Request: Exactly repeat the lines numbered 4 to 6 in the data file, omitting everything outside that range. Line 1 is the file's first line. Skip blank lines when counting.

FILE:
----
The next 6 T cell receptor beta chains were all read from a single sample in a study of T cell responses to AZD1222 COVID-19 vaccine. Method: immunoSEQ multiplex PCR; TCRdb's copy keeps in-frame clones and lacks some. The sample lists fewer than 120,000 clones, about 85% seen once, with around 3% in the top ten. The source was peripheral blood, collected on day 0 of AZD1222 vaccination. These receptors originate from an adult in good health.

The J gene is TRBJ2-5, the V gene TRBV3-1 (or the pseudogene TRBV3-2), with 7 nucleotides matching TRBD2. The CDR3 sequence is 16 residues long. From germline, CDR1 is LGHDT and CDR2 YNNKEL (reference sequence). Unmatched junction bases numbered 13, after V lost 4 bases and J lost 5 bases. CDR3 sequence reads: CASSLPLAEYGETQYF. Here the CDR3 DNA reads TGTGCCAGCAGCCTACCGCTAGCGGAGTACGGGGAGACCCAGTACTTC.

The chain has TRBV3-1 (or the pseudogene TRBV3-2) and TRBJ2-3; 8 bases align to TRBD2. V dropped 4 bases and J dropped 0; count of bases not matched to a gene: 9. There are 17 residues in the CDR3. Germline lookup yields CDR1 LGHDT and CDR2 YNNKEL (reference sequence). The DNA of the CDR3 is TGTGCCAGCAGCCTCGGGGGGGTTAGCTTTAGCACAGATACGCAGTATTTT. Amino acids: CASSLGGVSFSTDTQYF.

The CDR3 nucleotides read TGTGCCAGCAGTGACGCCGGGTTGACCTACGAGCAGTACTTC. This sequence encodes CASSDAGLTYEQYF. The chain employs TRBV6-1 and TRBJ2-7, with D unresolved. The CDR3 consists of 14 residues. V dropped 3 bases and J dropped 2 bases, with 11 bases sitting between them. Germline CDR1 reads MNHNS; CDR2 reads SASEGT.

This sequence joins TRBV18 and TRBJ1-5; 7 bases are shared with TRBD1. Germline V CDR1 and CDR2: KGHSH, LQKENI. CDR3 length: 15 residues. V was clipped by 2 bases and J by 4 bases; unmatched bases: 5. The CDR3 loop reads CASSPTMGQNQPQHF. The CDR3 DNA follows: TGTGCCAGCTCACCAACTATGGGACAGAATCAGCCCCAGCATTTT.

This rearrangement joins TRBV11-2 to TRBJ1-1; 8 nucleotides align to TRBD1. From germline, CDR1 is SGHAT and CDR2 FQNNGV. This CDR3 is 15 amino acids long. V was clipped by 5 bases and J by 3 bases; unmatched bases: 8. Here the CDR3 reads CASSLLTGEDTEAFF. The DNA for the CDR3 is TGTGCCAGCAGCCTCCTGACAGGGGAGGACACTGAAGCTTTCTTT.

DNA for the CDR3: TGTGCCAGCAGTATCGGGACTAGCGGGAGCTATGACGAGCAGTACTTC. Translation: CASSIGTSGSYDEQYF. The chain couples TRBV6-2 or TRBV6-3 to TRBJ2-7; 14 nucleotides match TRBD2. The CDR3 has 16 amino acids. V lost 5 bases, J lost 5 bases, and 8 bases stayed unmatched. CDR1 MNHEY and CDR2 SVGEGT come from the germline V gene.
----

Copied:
The CDR3 nucleotides read TGTGCCAGCAGTGACGCCGGGTTGACCTACGAGCAGTACTTC. This sequence encodes CASSDAGLTYEQYF. The chain employs TRBV6-1 and TRBJ2-7, with D unresolved. The CDR3 consists of 14 residues. V dropped 3 bases and J dropped 2 bases, with 11 bases sitting between them. Germline CDR1 reads MNHNS; CDR2 reads SASEGT.

This sequence joins TRBV18 and TRBJ1-5; 7 bases are shared with TRBD1. Germline V CDR1 and CDR2: KGHSH, LQKENI. CDR3 length: 15 residues. V was clipped by 2 bases and J by 4 bases; unmatched bases: 5. The CDR3 loop reads CASSPTMGQNQPQHF. The CDR3 DNA follows: TGTGCCAGCTCACCAACTATGGGACAGAATCAGCCCCAGCATTTT.

This rearrangement joins TRBV11-2 to TRBJ1-1; 8 nucleotides align to TRBD1. From germline, CDR1 is SGHAT and CDR2 FQNNGV. This CDR3 is 15 amino acids long. V was clipped by 5 bases and J by 3 bases; unmatched bases: 8. Here the CDR3 reads CASSLLTGEDTEAFF. The DNA for the CDR3 is TGTGCCAGCAGCCTCCTGACAGGGGAGGACACTGAAGCTTTCTTT.